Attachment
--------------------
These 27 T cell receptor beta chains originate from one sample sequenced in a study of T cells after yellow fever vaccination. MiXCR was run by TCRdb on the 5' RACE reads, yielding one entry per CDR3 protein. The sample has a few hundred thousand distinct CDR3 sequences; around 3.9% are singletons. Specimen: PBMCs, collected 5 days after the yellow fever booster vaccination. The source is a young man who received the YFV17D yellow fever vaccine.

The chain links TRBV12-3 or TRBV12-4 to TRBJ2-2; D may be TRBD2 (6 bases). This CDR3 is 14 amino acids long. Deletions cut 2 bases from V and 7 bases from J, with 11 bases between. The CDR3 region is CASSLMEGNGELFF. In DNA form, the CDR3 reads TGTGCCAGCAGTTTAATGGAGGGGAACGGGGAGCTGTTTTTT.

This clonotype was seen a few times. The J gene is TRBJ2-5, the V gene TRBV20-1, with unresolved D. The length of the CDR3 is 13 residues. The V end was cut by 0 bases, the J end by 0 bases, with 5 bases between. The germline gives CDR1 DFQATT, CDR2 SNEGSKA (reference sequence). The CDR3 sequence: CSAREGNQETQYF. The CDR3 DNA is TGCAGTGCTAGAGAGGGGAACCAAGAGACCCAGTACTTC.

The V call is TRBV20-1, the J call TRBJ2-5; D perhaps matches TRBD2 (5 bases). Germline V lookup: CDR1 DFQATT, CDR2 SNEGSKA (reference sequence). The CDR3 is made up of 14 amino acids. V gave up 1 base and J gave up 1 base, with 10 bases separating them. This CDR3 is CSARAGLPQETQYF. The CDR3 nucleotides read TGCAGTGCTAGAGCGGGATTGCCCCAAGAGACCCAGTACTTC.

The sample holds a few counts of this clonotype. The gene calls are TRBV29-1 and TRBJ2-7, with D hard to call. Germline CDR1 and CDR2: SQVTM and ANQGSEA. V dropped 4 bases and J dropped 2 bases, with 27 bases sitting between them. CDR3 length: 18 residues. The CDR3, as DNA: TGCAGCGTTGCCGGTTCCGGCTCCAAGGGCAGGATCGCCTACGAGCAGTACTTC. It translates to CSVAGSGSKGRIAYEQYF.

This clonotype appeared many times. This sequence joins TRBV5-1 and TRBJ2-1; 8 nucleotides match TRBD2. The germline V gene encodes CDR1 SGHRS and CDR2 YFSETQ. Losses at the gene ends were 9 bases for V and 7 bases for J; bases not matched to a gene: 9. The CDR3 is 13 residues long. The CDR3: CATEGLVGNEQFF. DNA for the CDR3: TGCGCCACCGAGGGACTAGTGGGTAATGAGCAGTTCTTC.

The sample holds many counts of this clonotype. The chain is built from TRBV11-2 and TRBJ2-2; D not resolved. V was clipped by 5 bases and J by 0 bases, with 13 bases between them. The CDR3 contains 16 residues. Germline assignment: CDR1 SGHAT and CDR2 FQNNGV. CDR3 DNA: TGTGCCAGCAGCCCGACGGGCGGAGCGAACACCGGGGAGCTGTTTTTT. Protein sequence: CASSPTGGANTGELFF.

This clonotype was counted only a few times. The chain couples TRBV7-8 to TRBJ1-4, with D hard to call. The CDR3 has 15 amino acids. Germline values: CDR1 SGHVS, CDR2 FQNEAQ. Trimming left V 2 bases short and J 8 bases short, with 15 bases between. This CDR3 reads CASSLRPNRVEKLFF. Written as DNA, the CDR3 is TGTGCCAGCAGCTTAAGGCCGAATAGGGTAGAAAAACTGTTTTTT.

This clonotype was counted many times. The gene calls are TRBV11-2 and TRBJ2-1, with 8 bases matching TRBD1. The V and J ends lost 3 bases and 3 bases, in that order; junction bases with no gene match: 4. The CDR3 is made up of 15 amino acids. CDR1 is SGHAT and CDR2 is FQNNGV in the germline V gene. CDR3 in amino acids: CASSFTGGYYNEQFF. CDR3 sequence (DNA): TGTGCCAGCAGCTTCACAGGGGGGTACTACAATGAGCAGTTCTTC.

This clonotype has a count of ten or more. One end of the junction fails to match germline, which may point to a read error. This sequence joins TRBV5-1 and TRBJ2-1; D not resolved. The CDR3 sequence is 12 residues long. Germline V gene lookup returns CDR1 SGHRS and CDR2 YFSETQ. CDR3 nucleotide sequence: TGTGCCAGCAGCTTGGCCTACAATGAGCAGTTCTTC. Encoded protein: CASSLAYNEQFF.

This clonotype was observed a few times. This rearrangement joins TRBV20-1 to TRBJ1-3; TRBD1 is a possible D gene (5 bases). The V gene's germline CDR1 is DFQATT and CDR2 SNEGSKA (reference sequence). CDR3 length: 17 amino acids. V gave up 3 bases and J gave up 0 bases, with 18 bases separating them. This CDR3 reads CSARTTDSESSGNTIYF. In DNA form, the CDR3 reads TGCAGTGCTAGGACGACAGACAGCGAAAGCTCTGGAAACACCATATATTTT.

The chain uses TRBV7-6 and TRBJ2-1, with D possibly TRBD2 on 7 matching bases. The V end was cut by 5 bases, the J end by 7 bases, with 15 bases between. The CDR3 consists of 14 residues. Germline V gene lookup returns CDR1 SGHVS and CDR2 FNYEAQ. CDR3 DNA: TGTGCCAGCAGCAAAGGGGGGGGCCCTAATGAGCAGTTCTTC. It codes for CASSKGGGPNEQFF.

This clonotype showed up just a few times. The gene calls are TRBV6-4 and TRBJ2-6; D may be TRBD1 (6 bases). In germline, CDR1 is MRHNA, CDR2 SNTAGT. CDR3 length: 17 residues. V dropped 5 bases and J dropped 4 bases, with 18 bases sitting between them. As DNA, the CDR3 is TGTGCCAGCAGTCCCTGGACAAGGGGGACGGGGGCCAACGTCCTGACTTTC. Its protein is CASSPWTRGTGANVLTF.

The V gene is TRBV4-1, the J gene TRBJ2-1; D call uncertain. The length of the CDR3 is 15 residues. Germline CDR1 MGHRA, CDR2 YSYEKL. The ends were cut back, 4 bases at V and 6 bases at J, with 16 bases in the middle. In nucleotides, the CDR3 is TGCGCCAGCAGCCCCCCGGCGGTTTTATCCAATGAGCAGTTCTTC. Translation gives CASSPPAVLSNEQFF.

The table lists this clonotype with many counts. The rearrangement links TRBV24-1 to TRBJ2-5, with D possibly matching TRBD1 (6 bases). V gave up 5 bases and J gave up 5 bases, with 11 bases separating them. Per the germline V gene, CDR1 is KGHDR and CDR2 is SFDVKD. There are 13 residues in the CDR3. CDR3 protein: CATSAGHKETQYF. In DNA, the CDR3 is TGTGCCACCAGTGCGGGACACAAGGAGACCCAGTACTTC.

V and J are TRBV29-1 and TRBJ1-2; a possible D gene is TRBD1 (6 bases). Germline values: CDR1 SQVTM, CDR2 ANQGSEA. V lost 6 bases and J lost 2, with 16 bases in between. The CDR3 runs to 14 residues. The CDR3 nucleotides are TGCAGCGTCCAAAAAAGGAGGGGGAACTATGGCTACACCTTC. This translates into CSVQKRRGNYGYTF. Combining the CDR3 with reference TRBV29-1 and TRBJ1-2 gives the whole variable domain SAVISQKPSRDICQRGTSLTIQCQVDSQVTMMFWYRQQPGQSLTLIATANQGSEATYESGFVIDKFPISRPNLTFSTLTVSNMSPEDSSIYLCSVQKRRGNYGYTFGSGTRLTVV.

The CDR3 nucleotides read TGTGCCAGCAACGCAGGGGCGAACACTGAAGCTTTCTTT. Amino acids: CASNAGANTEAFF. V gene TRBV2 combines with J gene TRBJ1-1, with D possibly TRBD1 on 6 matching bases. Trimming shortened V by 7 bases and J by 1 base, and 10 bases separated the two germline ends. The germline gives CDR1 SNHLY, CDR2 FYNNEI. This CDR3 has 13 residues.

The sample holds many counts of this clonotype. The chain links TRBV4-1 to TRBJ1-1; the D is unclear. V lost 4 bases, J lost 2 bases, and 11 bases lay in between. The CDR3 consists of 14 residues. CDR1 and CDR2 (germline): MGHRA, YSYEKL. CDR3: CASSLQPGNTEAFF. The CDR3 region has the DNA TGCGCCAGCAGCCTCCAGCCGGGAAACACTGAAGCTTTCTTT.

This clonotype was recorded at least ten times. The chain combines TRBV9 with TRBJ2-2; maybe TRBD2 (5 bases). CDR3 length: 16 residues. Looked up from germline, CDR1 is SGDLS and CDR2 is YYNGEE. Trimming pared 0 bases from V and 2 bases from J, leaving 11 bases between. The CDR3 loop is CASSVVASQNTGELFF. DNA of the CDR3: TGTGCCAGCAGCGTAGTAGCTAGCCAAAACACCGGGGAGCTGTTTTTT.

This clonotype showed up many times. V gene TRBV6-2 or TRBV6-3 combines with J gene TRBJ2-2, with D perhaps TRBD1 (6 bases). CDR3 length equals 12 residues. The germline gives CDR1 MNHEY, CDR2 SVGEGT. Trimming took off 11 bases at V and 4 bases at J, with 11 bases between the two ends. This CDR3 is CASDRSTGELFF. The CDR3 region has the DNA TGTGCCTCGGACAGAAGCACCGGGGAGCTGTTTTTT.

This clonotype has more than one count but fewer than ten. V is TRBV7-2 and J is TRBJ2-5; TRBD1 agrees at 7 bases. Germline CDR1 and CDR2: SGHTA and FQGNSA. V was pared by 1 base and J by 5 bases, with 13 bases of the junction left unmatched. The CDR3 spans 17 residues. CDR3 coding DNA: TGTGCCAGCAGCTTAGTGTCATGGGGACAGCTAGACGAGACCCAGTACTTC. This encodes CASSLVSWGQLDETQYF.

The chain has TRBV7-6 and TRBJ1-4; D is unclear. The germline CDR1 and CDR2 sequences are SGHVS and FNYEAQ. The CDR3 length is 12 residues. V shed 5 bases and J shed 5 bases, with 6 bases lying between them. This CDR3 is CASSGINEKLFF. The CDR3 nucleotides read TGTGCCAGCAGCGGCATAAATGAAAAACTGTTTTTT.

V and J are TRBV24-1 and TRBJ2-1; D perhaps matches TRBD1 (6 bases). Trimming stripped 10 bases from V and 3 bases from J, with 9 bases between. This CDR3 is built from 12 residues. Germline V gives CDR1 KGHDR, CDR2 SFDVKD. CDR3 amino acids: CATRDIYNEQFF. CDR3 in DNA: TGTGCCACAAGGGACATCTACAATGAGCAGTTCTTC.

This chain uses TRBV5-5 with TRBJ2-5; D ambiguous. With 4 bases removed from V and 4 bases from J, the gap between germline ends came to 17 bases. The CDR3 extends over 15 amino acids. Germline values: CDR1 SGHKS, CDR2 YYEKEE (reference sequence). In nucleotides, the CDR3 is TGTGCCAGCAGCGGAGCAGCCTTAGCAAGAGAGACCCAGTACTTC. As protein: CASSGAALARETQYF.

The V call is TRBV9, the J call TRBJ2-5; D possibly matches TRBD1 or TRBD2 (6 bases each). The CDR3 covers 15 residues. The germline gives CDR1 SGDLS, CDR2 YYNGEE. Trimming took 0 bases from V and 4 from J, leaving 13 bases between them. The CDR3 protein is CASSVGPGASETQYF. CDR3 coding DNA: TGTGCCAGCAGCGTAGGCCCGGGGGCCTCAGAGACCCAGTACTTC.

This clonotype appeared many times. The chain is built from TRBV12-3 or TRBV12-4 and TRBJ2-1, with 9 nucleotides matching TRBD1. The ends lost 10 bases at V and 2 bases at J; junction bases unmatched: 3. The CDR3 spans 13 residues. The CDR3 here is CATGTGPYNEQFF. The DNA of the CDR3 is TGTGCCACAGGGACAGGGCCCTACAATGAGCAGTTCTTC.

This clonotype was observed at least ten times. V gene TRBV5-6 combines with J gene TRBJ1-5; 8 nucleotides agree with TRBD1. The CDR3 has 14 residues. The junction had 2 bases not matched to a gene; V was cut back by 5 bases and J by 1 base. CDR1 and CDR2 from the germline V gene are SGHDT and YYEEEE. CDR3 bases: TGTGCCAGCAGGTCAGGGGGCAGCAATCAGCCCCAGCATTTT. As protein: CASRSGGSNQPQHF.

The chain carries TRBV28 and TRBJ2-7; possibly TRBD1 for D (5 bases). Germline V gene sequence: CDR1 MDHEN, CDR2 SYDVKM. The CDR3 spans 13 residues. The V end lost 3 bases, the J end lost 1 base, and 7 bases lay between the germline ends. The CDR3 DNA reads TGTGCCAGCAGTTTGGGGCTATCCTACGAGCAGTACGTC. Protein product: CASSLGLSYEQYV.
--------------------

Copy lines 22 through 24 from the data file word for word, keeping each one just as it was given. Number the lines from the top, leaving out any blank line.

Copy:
The chain has TRBV7-6 and TRBJ1-4; D is unclear. The germline CDR1 and CDR2 sequences are SGHVS and FNYEAQ. The CDR3 length is 12 residues. V shed 5 bases and J shed 5 bases, with 6 bases lying between them. This CDR3 is CASSGINEKLFF. The CDR3 nucleotides read TGTGCCAGCAGCGGCATAAATGAAAAACTGTTTTTT.

V and J are TRBV24-1 and TRBJ2-1; D perhaps matches TRBD1 (6 bases). Trimming stripped 10 bases from V and 3 bases from J, with 9 bases between. This CDR3 is built from 12 residues. Germline V gives CDR1 KGHDR, CDR2 SFDVKD. CDR3 amino acids: CATRDIYNEQFF. CDR3 in DNA: TGTGCCACAAGGGACATCTACAATGAGCAGTTCTTC.

This chain uses TRBV5-5 with TRBJ2-5; D ambiguous. With 4 bases removed from V and 4 bases from J, the gap between germline ends came to 17 bases. The CDR3 extends over 15 amino acids. Germline values: CDR1 SGHKS, CDR2 YYEKEE (reference sequence). In nucleotides, the CDR3 is TGTGCCAGCAGCGGAGCAGCCTTAGCAAGAGAGACCCAGTACTTC. As protein: CASSGAALARETQYF.